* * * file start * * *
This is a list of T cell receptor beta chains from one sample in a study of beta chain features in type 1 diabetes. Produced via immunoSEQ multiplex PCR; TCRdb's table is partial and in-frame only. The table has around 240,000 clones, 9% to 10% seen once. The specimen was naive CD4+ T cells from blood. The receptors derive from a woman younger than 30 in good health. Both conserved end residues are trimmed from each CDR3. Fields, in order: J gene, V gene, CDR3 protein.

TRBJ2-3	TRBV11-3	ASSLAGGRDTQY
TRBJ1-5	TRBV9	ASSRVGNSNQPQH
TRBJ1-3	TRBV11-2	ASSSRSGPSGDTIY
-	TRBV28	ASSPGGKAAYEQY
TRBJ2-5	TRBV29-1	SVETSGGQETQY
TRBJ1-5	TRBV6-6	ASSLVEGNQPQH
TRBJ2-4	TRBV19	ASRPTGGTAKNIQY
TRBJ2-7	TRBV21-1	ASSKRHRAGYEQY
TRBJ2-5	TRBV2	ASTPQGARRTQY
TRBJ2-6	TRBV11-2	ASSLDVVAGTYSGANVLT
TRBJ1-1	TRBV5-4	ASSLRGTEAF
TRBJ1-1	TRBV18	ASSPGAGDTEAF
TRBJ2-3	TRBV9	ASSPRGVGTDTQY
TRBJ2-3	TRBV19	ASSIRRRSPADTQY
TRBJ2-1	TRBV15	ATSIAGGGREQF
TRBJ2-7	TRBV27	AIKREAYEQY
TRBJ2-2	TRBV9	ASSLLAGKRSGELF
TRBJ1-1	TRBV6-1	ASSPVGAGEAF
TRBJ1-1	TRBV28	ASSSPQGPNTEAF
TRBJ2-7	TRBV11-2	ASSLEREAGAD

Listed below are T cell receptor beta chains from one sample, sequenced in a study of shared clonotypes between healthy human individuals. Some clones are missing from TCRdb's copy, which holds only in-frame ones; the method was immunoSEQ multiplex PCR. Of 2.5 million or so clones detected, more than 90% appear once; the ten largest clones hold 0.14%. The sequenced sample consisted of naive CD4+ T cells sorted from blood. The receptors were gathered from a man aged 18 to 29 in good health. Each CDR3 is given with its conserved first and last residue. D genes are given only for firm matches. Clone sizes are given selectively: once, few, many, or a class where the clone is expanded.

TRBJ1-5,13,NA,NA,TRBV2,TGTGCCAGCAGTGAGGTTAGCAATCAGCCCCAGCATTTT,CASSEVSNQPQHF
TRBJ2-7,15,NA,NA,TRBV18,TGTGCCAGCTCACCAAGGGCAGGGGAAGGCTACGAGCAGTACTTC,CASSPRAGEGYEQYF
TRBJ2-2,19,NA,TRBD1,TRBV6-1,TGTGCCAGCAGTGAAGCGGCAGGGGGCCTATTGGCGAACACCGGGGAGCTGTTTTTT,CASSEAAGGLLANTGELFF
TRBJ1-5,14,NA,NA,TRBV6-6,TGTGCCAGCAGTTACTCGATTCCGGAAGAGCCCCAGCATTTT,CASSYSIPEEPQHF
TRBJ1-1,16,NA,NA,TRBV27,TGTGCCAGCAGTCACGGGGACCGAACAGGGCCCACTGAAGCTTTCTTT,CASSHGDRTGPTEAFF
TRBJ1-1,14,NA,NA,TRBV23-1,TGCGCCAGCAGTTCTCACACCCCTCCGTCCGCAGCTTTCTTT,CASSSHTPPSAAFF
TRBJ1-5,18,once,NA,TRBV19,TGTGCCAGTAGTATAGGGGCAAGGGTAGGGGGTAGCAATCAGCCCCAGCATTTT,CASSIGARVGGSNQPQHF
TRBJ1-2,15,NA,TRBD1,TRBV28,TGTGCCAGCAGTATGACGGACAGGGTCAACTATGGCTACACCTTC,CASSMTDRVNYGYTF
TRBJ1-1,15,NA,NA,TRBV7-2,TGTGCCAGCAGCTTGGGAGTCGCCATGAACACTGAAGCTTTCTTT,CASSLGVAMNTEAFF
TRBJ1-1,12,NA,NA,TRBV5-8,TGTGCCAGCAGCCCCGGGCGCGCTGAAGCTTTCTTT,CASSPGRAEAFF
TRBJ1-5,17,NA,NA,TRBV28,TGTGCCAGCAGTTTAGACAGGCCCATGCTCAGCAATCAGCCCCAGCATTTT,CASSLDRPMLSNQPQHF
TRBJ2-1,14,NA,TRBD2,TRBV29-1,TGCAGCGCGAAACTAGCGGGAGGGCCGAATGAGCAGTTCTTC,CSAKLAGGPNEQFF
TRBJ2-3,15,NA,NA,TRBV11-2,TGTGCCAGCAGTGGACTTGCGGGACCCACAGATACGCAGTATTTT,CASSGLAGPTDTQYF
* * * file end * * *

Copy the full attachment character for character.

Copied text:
This is a list of T cell receptor beta chains from one sample in a study of beta chain features in type 1 diabetes. Produced via immunoSEQ multiplex PCR; TCRdb's table is partial and in-frame only. The table has around 240,000 clones, 9% to 10% seen once. The specimen was naive CD4+ T cells from blood. The receptors derive from a woman younger than 30 in good health. Both conserved end residues are trimmed from each CDR3. Fields, in order: J gene, V gene, CDR3 protein.

TRBJ2-3	TRBV11-3	ASSLAGGRDTQY
TRBJ1-5	TRBV9	ASSRVGNSNQPQH
TRBJ1-3	TRBV11-2	ASSSRSGPSGDTIY
-	TRBV28	ASSPGGKAAYEQY
TRBJ2-5	TRBV29-1	SVETSGGQETQY
TRBJ1-5	TRBV6-6	ASSLVEGNQPQH
TRBJ2-4	TRBV19	ASRPTGGTAKNIQY
TRBJ2-7	TRBV21-1	ASSKRHRAGYEQY
TRBJ2-5	TRBV2	ASTPQGARRTQY
TRBJ2-6	TRBV11-2	ASSLDVVAGTYSGANVLT
TRBJ1-1	TRBV5-4	ASSLRGTEAF
TRBJ1-1	TRBV18	ASSPGAGDTEAF
TRBJ2-3	TRBV9	ASSPRGVGTDTQY
TRBJ2-3	TRBV19	ASSIRRRSPADTQY
TRBJ2-1	TRBV15	ATSIAGGGREQF
TRBJ2-7	TRBV27	AIKREAYEQY
TRBJ2-2	TRBV9	ASSLLAGKRSGELF
TRBJ1-1	TRBV6-1	ASSPVGAGEAF
TRBJ1-1	TRBV28	ASSSPQGPNTEAF
TRBJ2-7	TRBV11-2	ASSLEREAGAD

Listed below are T cell receptor beta chains from one sample, sequenced in a study of shared clonotypes between healthy human individuals. Some clones are missing from TCRdb's copy, which holds only in-frame ones; the method was immunoSEQ multiplex PCR. Of 2.5 million or so clones detected, more than 90% appear once; the ten largest clones hold 0.14%. The sequenced sample consisted of naive CD4+ T cells sorted from blood. The receptors were gathered from a man aged 18 to 29 in good health. Each CDR3 is given with its conserved first and last residue. D genes are given only for firm matches. Clone sizes are given selectively: once, few, many, or a class where the clone is expanded.

TRBJ1-5,13,NA,NA,TRBV2,TGTGCCAGCAGTGAGGTTAGCAATCAGCCCCAGCATTTT,CASSEVSNQPQHF
TRBJ2-7,15,NA,NA,TRBV18,TGTGCCAGCTCACCAAGGGCAGGGGAAGGCTACGAGCAGTACTTC,CASSPRAGEGYEQYF
TRBJ2-2,19,NA,TRBD1,TRBV6-1,TGTGCCAGCAGTGAAGCGGCAGGGGGCCTATTGGCGAACACCGGGGAGCTGTTTTTT,CASSEAAGGLLANTGELFF
TRBJ1-5,14,NA,NA,TRBV6-6,TGTGCCAGCAGTTACTCGATTCCGGAAGAGCCCCAGCATTTT,CASSYSIPEEPQHF
TRBJ1-1,16,NA,NA,TRBV27,TGTGCCAGCAGTCACGGGGACCGAACAGGGCCCACTGAAGCTTTCTTT,CASSHGDRTGPTEAFF
TRBJ1-1,14,NA,NA,TRBV23-1,TGCGCCAGCAGTTCTCACACCCCTCCGTCCGCAGCTTTCTTT,CASSSHTPPSAAFF
TRBJ1-5,18,once,NA,TRBV19,TGTGCCAGTAGTATAGGGGCAAGGGTAGGGGGTAGCAATCAGCCCCAGCATTTT,CASSIGARVGGSNQPQHF
TRBJ1-2,15,NA,TRBD1,TRBV28,TGTGCCAGCAGTATGACGGACAGGGTCAACTATGGCTACACCTTC,CASSMTDRVNYGYTF
TRBJ1-1,15,NA,NA,TRBV7-2,TGTGCCAGCAGCTTGGGAGTCGCCATGAACACTGAAGCTTTCTTT,CASSLGVAMNTEAFF
TRBJ1-1,12,NA,NA,TRBV5-8,TGTGCCAGCAGCCCCGGGCGCGCTGAAGCTTTCTTT,CASSPGRAEAFF
TRBJ1-5,17,NA,NA,TRBV28,TGTGCCAGCAGTTTAGACAGGCCCATGCTCAGCAATCAGCCCCAGCATTTT,CASSLDRPMLSNQPQHF
TRBJ2-1,14,NA,TRBD2,TRBV29-1,TGCAGCGCGAAACTAGCGGGAGGGCCGAATGAGCAGTTCTTC,CSAKLAGGPNEQFF
TRBJ2-3,15,NA,NA,TRBV11-2,TGTGCCAGCAGTGGACTTGCGGGACCCACAGATACGCAGTATTTT,CASSGLAGPTDTQYF